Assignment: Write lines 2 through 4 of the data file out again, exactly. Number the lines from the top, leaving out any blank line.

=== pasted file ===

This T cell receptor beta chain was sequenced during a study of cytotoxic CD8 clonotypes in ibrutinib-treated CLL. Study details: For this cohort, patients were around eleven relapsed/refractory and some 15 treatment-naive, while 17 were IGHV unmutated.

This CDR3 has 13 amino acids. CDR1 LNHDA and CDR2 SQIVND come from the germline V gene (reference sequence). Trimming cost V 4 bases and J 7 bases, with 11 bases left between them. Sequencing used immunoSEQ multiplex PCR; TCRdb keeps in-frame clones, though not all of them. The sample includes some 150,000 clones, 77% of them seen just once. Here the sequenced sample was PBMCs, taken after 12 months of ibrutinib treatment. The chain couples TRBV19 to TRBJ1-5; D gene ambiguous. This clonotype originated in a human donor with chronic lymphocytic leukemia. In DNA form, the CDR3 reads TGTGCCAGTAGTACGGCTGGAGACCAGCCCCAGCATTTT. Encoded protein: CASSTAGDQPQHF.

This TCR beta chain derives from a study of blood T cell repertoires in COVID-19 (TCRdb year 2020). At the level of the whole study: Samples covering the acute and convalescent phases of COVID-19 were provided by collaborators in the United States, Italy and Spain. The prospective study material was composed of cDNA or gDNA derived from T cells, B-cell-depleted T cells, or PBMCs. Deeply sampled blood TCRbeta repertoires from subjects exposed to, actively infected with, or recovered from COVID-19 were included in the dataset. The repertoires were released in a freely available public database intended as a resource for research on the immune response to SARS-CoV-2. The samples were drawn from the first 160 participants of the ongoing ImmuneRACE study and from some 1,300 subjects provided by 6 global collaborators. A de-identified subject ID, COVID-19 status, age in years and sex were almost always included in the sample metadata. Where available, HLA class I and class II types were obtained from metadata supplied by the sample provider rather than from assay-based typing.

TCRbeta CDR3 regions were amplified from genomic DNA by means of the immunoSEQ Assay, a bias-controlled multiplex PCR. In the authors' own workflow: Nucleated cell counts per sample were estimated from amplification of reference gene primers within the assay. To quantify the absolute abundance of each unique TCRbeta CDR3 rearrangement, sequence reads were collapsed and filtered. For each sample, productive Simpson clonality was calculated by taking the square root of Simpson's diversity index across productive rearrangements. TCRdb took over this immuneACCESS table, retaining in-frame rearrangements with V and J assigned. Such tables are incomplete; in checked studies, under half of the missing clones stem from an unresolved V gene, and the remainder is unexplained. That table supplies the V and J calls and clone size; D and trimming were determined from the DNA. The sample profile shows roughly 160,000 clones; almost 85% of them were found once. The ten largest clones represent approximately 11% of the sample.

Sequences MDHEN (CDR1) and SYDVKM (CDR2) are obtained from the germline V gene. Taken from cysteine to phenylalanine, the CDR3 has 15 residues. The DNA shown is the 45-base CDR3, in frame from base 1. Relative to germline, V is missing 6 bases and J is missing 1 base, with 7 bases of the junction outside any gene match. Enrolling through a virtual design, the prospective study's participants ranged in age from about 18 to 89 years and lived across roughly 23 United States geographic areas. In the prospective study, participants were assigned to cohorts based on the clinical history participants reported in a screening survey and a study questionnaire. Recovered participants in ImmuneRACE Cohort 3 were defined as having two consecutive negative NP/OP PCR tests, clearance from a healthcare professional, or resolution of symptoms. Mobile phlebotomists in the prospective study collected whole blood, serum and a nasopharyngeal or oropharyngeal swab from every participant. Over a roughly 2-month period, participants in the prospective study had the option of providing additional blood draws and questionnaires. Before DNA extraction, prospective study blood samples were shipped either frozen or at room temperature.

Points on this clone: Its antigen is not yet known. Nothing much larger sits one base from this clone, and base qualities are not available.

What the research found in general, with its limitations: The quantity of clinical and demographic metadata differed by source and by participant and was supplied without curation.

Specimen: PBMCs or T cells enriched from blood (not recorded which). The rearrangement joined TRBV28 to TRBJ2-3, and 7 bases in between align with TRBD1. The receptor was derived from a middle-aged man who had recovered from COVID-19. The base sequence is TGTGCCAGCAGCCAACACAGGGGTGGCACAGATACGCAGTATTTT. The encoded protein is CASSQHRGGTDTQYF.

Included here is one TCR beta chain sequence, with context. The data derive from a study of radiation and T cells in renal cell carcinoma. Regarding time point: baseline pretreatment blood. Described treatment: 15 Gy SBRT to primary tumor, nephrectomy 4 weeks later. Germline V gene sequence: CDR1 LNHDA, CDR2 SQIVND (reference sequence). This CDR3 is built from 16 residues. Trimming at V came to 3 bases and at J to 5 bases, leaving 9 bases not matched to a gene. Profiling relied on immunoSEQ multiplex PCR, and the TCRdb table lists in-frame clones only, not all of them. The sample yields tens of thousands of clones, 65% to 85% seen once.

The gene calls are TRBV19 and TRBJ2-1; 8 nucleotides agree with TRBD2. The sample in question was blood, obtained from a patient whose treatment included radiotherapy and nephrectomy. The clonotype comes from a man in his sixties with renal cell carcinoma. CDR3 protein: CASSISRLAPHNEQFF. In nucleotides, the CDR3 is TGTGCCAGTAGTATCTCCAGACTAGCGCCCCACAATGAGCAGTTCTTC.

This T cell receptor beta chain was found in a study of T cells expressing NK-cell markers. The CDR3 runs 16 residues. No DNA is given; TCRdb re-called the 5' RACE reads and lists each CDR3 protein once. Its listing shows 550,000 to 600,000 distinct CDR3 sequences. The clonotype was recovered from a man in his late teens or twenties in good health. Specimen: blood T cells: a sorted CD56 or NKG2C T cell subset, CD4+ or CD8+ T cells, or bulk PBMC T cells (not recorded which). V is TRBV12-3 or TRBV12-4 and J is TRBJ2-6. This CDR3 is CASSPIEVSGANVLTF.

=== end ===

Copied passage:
This CDR3 has 13 amino acids. CDR1 LNHDA and CDR2 SQIVND come from the germline V gene (reference sequence). Trimming cost V 4 bases and J 7 bases, with 11 bases left between them. Sequencing used immunoSEQ multiplex PCR; TCRdb keeps in-frame clones, though not all of them. The sample includes some 150,000 clones, 77% of them seen just once. Here the sequenced sample was PBMCs, taken after 12 months of ibrutinib treatment. The chain couples TRBV19 to TRBJ1-5; D gene ambiguous. This clonotype originated in a human donor with chronic lymphocytic leukemia. In DNA form, the CDR3 reads TGTGCCAGTAGTACGGCTGGAGACCAGCCCCAGCATTTT. Encoded protein: CASSTAGDQPQHF.

This TCR beta chain derives from a study of blood T cell repertoires in COVID-19 (TCRdb year 2020). At the level of the whole study: Samples covering the acute and convalescent phases of COVID-19 were provided by collaborators in the United States, Italy and Spain. The prospective study material was composed of cDNA or gDNA derived from T cells, B-cell-depleted T cells, or PBMCs. Deeply sampled blood TCRbeta repertoires from subjects exposed to, actively infected with, or recovered from COVID-19 were included in the dataset. The repertoires were released in a freely available public database intended as a resource for research on the immune response to SARS-CoV-2. The samples were drawn from the first 160 participants of the ongoing ImmuneRACE study and from some 1,300 subjects provided by 6 global collaborators. A de-identified subject ID, COVID-19 status, age in years and sex were almost always included in the sample metadata. Where available, HLA class I and class II types were obtained from metadata supplied by the sample provider rather than from assay-based typing.

TCRbeta CDR3 regions were amplified from genomic DNA by means of the immunoSEQ Assay, a bias-controlled multiplex PCR. In the authors' own workflow: Nucleated cell counts per sample were estimated from amplification of reference gene primers within the assay. To quantify the absolute abundance of each unique TCRbeta CDR3 rearrangement, sequence reads were collapsed and filtered. For each sample, productive Simpson clonality was calculated by taking the square root of Simpson's diversity index across productive rearrangements. TCRdb took over this immuneACCESS table, retaining in-frame rearrangements with V and J assigned. Such tables are incomplete; in checked studies, under half of the missing clones stem from an unresolved V gene, and the remainder is unexplained. That table supplies the V and J calls and clone size; D and trimming were determined from the DNA. The sample profile shows roughly 160,000 clones; almost 85% of them were found once. The ten largest clones represent approximately 11% of the sample.